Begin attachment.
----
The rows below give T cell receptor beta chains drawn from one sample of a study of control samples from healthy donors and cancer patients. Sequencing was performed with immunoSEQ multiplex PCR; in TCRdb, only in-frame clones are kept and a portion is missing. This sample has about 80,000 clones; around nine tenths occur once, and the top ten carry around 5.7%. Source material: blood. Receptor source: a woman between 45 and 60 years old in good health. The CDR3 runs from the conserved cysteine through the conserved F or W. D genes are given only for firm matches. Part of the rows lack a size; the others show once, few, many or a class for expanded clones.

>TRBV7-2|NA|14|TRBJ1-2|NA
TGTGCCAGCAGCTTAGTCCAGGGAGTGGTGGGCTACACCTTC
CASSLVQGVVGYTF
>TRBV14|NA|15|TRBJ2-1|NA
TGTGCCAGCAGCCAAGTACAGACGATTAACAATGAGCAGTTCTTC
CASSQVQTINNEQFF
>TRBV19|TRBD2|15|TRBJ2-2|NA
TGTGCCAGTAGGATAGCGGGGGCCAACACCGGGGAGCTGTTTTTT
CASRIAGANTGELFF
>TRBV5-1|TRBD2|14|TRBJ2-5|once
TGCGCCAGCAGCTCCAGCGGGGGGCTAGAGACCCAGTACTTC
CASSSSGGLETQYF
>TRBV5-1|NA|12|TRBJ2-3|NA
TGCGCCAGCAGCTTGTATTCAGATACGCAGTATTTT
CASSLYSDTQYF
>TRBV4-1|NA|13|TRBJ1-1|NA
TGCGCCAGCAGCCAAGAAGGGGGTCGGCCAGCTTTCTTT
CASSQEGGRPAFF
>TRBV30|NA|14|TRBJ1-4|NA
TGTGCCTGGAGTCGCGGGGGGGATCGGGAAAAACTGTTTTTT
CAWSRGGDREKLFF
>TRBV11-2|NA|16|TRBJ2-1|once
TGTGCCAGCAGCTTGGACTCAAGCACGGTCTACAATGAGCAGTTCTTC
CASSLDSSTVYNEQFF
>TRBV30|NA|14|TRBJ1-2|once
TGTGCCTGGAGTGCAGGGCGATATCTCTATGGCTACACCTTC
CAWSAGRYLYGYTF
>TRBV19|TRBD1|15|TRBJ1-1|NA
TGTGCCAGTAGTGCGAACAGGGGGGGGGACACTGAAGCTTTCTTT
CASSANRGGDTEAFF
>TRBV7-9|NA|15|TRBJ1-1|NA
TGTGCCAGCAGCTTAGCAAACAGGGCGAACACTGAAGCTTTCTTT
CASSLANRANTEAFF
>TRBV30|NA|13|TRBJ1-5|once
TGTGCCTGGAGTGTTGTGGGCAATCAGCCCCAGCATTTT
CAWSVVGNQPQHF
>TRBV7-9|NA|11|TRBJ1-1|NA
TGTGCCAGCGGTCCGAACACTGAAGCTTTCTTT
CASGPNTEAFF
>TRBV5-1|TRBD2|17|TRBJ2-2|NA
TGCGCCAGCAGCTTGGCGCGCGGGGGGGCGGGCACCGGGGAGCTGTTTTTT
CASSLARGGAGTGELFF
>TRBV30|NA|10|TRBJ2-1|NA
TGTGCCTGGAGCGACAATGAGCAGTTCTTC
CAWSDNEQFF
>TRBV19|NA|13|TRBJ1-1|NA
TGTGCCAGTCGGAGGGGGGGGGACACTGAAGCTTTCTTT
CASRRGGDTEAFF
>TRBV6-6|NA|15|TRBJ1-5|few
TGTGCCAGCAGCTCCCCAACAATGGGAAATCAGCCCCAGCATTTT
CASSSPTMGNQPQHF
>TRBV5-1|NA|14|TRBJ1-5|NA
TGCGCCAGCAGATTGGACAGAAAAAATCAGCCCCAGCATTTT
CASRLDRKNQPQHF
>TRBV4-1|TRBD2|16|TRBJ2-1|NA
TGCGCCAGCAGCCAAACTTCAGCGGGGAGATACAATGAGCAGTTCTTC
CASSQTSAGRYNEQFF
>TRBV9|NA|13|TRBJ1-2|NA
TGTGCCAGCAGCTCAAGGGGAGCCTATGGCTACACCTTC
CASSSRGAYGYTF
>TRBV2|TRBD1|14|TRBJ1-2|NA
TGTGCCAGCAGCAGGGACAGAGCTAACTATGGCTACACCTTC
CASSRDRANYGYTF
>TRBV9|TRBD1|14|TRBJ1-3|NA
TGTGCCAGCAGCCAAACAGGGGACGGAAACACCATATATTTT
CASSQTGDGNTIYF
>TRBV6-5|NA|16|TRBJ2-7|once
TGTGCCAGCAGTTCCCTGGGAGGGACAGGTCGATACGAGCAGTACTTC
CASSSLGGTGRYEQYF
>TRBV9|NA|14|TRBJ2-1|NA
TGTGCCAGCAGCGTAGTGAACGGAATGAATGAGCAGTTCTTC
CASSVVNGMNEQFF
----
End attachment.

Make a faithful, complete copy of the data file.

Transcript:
The rows below give T cell receptor beta chains drawn from one sample of a study of control samples from healthy donors and cancer patients. Sequencing was performed with immunoSEQ multiplex PCR; in TCRdb, only in-frame clones are kept and a portion is missing. This sample has about 80,000 clones; around nine tenths occur once, and the top ten carry around 5.7%. Source material: blood. Receptor source: a woman between 45 and 60 years old in good health. The CDR3 runs from the conserved cysteine through the conserved F or W. D genes are given only for firm matches. Part of the rows lack a size; the others show once, few, many or a class for expanded clones.

>TRBV7-2|NA|14|TRBJ1-2|NA
TGTGCCAGCAGCTTAGTCCAGGGAGTGGTGGGCTACACCTTC
CASSLVQGVVGYTF
>TRBV14|NA|15|TRBJ2-1|NA
TGTGCCAGCAGCCAAGTACAGACGATTAACAATGAGCAGTTCTTC
CASSQVQTINNEQFF
>TRBV19|TRBD2|15|TRBJ2-2|NA
TGTGCCAGTAGGATAGCGGGGGCCAACACCGGGGAGCTGTTTTTT
CASRIAGANTGELFF
>TRBV5-1|TRBD2|14|TRBJ2-5|once
TGCGCCAGCAGCTCCAGCGGGGGGCTAGAGACCCAGTACTTC
CASSSSGGLETQYF
>TRBV5-1|NA|12|TRBJ2-3|NA
TGCGCCAGCAGCTTGTATTCAGATACGCAGTATTTT
CASSLYSDTQYF
>TRBV4-1|NA|13|TRBJ1-1|NA
TGCGCCAGCAGCCAAGAAGGGGGTCGGCCAGCTTTCTTT
CASSQEGGRPAFF
>TRBV30|NA|14|TRBJ1-4|NA
TGTGCCTGGAGTCGCGGGGGGGATCGGGAAAAACTGTTTTTT
CAWSRGGDREKLFF
>TRBV11-2|NA|16|TRBJ2-1|once
TGTGCCAGCAGCTTGGACTCAAGCACGGTCTACAATGAGCAGTTCTTC
CASSLDSSTVYNEQFF
>TRBV30|NA|14|TRBJ1-2|once
TGTGCCTGGAGTGCAGGGCGATATCTCTATGGCTACACCTTC
CAWSAGRYLYGYTF
>TRBV19|TRBD1|15|TRBJ1-1|NA
TGTGCCAGTAGTGCGAACAGGGGGGGGGACACTGAAGCTTTCTTT
CASSANRGGDTEAFF
>TRBV7-9|NA|15|TRBJ1-1|NA
TGTGCCAGCAGCTTAGCAAACAGGGCGAACACTGAAGCTTTCTTT
CASSLANRANTEAFF
>TRBV30|NA|13|TRBJ1-5|once
TGTGCCTGGAGTGTTGTGGGCAATCAGCCCCAGCATTTT
CAWSVVGNQPQHF
>TRBV7-9|NA|11|TRBJ1-1|NA
TGTGCCAGCGGTCCGAACACTGAAGCTTTCTTT
CASGPNTEAFF
>TRBV5-1|TRBD2|17|TRBJ2-2|NA
TGCGCCAGCAGCTTGGCGCGCGGGGGGGCGGGCACCGGGGAGCTGTTTTTT
CASSLARGGAGTGELFF
>TRBV30|NA|10|TRBJ2-1|NA
TGTGCCTGGAGCGACAATGAGCAGTTCTTC
CAWSDNEQFF
>TRBV19|NA|13|TRBJ1-1|NA
TGTGCCAGTCGGAGGGGGGGGGACACTGAAGCTTTCTTT
CASRRGGDTEAFF
>TRBV6-6|NA|15|TRBJ1-5|few
TGTGCCAGCAGCTCCCCAACAATGGGAAATCAGCCCCAGCATTTT
CASSSPTMGNQPQHF
>TRBV5-1|NA|14|TRBJ1-5|NA
TGCGCCAGCAGATTGGACAGAAAAAATCAGCCCCAGCATTTT
CASRLDRKNQPQHF
>TRBV4-1|TRBD2|16|TRBJ2-1|NA
TGCGCCAGCAGCCAAACTTCAGCGGGGAGATACAATGAGCAGTTCTTC
CASSQTSAGRYNEQFF
>TRBV9|NA|13|TRBJ1-2|NA
TGTGCCAGCAGCTCAAGGGGAGCCTATGGCTACACCTTC
CASSSRGAYGYTF
>TRBV2|TRBD1|14|TRBJ1-2|NA
TGTGCCAGCAGCAGGGACAGAGCTAACTATGGCTACACCTTC
CASSRDRANYGYTF
>TRBV9|TRBD1|14|TRBJ1-3|NA
TGTGCCAGCAGCCAAACAGGGGACGGAAACACCATATATTTT
CASSQTGDGNTIYF
>TRBV6-5|NA|16|TRBJ2-7|once
TGTGCCAGCAGTTCCCTGGGAGGGACAGGTCGATACGAGCAGTACTTC
CASSSLGGTGRYEQYF
>TRBV9|NA|14|TRBJ2-1|NA
TGTGCCAGCAGCGTAGTGAACGGAATGAATGAGCAGTTCTTC
CASSVVNGMNEQFF